Reports on 2008 Activities
following reports give a flavour of what took place in 2008:
|On 11th October
2008, a small but select band of Members gathered at Easthorpe for
a morning's walk which took in the quarries, bridge and kiln in Thackadale
and Hildenley, the "Holy Well" on the boundary of Hildenley and Easthorpe,
the "lost" Hildenley Hall (almost invisible in the undergrowth until
you are within a few feet of it) and the industrial landscape which
was remodelled by the "fox hunting squire", Sir Charles Strickland,
in the late nineteenth century. Richard Myerscough was our guide to
the very fine Hildenley limestone which was used from Roman to Victorian
times for lining, details and carving in forts, town walls, churches,
castles and farmhouses. Barbara Hickman showed us the exotic trees
which Sir Charles, also a well-known collector of orchids and geological
specimens, had planted over this beautiful, south facing hillside.
Tony Wright talked a little about the history of the estate.
Thanks are due to the Barran family
for their kind permission to visit sites away from the public footpath.
Richard has started a project to investigate
all aspects of this fascinating area: where the stone is used, how
it was quarried and by who and the ecology which has resulted. There
are also remains of brickworks lower down towards Huttons Ambo and
connections to the "stone quay" at Malton. Further details are on
Vernacular Building Materials Study Group website.
record number of twenty-four Members of Helmsley Archaeological
and Historical Society attended the 2½ hour tour and presentation
on "Ancient Trees in Duncombe Park, Helmsley", led by
Mr Tim Tollis, Forest Manager. A
BBC Open Country programme gives some useful background.
At an impulsive suggestion by our
Chairman, the Group immediately went off-piste and through-nettles
to find the old Ice House. This well-preserved building is shown
on the right, together with views of the domed, corbelled
ceiling, and its deep
pit in which ice, well-insulated with straw, would have been
preserved for use in the House.
Back on track, the Group learned
about vintage and ancient trees and their management (see below).
A trusted method for dating a tree
is "hugging"; a British standard hug from an adult with
arms outstretched is about 1.5 metres. This ancient oak - left
- works out at about 800 years old! A splendid view over
Helmsley and its Castle was to be had from Duncombe Park - see
The Group then climbed up to the Yew Walk, which sends out its
limbs in great arches over the path, and on to one of the the
tallest ash trees (148ft) in England. Further on were the Ionic
Temples, offering seats for the weary, and excellent views from
the Terrace over Helmsley, the Moors, and the River Rye 180ft
Conservatory, flanked by its massive twin Deodars, was to
be found in a tranquil clearing in the wood adjacent to the Terrace.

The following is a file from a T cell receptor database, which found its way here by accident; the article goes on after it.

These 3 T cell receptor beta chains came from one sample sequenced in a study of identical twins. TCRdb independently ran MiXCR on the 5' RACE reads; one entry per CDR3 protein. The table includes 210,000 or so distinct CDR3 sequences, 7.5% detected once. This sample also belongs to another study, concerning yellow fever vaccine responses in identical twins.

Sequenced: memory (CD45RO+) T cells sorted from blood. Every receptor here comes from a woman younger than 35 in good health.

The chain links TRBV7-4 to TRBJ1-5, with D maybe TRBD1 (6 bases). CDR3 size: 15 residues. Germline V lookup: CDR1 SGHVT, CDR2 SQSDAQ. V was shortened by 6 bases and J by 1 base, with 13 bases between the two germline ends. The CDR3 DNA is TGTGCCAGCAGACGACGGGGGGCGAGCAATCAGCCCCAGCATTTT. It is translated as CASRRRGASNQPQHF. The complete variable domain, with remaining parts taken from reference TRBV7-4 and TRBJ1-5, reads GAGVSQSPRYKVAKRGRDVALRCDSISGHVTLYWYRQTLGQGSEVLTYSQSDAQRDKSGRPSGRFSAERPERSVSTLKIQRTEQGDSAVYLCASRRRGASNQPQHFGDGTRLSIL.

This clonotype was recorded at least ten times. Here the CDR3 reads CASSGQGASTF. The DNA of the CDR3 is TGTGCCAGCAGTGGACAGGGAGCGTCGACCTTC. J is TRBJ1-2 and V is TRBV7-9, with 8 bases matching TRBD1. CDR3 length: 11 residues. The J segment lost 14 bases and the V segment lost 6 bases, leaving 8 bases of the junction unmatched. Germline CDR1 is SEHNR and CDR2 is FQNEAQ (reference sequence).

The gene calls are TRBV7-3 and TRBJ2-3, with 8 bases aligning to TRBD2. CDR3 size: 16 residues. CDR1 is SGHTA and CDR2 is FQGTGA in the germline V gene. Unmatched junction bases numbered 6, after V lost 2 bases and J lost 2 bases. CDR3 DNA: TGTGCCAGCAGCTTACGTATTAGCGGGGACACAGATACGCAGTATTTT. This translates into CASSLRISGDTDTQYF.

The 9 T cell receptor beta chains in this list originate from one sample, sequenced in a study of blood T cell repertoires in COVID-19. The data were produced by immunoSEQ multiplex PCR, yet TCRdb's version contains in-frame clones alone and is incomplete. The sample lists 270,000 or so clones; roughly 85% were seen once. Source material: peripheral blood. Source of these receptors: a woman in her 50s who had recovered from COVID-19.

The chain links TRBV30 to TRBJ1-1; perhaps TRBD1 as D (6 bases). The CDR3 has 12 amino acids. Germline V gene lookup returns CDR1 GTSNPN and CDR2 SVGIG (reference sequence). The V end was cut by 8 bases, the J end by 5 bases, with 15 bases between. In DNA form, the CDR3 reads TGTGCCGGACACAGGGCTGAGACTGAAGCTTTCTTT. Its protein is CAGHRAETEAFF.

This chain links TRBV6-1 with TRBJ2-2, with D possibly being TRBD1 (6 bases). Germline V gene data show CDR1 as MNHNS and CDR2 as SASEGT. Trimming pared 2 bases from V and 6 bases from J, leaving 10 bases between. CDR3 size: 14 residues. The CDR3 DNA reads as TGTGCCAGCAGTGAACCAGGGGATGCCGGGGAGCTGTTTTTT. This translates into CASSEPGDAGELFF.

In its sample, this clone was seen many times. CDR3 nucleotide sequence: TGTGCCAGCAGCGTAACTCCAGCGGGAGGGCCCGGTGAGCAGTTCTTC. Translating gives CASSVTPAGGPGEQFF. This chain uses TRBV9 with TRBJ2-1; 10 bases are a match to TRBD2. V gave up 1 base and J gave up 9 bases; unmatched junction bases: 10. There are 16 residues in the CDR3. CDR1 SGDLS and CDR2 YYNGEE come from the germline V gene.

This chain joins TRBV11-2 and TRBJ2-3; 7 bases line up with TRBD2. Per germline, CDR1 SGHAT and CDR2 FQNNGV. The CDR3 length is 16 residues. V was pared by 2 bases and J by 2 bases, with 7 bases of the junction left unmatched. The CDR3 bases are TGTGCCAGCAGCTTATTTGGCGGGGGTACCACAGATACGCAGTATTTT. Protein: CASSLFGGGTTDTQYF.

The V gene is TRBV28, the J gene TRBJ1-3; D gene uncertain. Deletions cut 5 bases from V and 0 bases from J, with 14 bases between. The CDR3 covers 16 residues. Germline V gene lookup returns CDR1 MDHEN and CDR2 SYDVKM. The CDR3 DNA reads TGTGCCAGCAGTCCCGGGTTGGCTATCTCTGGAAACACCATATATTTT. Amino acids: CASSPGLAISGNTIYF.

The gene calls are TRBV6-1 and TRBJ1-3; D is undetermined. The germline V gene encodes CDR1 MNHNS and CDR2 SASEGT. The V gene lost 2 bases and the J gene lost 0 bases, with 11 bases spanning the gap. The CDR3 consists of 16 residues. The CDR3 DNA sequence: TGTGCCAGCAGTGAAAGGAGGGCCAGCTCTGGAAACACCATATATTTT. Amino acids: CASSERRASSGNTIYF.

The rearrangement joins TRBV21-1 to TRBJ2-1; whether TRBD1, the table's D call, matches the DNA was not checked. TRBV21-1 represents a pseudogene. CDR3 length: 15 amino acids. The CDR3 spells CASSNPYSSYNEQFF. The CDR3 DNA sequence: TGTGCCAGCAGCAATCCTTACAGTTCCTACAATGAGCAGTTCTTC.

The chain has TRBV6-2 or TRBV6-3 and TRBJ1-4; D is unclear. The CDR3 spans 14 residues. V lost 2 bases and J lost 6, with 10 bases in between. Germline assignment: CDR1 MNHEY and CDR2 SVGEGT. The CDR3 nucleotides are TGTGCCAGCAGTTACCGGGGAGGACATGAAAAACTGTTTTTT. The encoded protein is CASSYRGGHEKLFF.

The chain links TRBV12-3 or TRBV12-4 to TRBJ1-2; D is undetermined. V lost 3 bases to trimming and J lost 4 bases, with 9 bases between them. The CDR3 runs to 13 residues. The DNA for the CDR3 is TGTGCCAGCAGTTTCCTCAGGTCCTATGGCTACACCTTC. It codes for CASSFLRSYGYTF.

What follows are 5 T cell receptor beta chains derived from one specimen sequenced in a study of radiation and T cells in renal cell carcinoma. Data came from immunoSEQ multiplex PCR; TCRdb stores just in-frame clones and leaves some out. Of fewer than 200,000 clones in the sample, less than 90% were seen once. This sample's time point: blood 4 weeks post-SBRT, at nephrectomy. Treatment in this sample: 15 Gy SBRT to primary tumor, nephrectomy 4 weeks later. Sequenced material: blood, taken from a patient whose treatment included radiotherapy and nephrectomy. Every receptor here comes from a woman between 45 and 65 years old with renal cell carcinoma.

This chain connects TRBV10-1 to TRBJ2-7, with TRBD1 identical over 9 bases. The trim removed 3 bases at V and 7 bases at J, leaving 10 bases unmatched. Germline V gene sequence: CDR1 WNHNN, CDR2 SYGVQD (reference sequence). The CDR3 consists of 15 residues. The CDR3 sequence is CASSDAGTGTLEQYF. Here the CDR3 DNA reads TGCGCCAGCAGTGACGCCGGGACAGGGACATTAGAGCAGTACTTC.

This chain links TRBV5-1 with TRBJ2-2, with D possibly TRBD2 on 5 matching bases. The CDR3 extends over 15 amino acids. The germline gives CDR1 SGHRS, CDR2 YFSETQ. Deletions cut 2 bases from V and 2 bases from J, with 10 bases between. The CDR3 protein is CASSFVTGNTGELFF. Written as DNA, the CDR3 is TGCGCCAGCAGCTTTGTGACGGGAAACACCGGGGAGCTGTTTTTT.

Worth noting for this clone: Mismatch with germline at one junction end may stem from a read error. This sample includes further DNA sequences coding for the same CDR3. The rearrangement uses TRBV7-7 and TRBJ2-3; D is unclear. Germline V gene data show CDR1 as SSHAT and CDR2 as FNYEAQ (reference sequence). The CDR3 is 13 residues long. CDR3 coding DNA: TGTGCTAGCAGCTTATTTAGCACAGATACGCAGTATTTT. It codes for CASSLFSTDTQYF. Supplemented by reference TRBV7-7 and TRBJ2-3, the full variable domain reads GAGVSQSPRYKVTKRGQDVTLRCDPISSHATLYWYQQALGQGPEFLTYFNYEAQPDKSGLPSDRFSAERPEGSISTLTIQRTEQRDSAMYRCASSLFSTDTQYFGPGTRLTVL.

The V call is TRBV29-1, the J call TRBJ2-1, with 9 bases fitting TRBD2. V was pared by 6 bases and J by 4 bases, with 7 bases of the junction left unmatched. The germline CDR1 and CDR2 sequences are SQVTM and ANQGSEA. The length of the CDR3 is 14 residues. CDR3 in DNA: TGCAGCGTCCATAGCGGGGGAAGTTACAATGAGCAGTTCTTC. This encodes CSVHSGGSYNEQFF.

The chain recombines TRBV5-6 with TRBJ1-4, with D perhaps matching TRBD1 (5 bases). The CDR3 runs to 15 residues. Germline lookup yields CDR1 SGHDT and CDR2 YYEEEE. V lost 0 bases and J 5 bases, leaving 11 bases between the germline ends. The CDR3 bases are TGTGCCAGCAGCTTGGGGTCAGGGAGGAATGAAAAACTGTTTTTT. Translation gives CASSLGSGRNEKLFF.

A further walk through the massive deciduous woodlands led to
a solitary, dead Spanish Chestnut (right) which - when it fell
over - had been reinstated in a bed of concrete!
The Group had an excellent, informative day in fine, warm sunshine.
Our thanks go to our guide, Tim Tollis.
Sixteen Members of Helmsley Archaeological
and Historical Society visited Cawood.
Margaret Brearley gave us an overview of Cawood over coffee in
the Ferry Inn.
This was followed by a visit to the Castle
Gatehouse and Banqueting Hall; members can be seen within
the Gatehouse, sheltering from the heavy rain!
Margaret guided us to Castle Garth, the Moat, the site of the
Mediaeval Garden and one of the fishponds, with the rain still
falling. One recurring topic was that of flooding, which has been
a regular occurrence in Cawood; it was not difficult to understand
The Group then made its way to All
Saints Church (left), where Sam Taylor gave us a short presentation
on the 12 - 15th century Church, and its features
of interest, including the Norman west doorway, the 13th century
chancel, and the strangely-positioned 15th century bell tower.
It had been intended that, after lunch,
Barbara Hickman would take us all to Paradise
Wood, near Ryther - a fine example of uncleared woodland. However,
the poor weather and the anticipated height of the undergrowth meant
that the visit was only for a few, hardy individuals (above right)
- with the intention of rescheduling a visit for Spring.
Our hearty thanks go to Keith Bellwood,
Margaret Brearley, Sam Taylor, Barbara Hickman and Mary Brill for
their hospitality, expert knowledge and organisational skills!
Members of the Society were taken on a two-hour conducted walk of
York. The theme was "1066 and All That, or What the Normans
did in York".
Led by John Oxley, the group can
be seen in front of Bootham Bar.
A most interesting and informative
presentation, given by an enthusiatic and knowledgeable guide.
Seventeen Members the Society undertook
a walk between Port Mulgrave and Runswick Bay looking at the remains
of jet mining and iron ore smelting.
Led by David Pybus, the Group can
here be seen examining the remains of jet (fossilised wood of
monkey puzzle trees) embedded in shale on the sea shore.
An excellent day, topped off by brilliant
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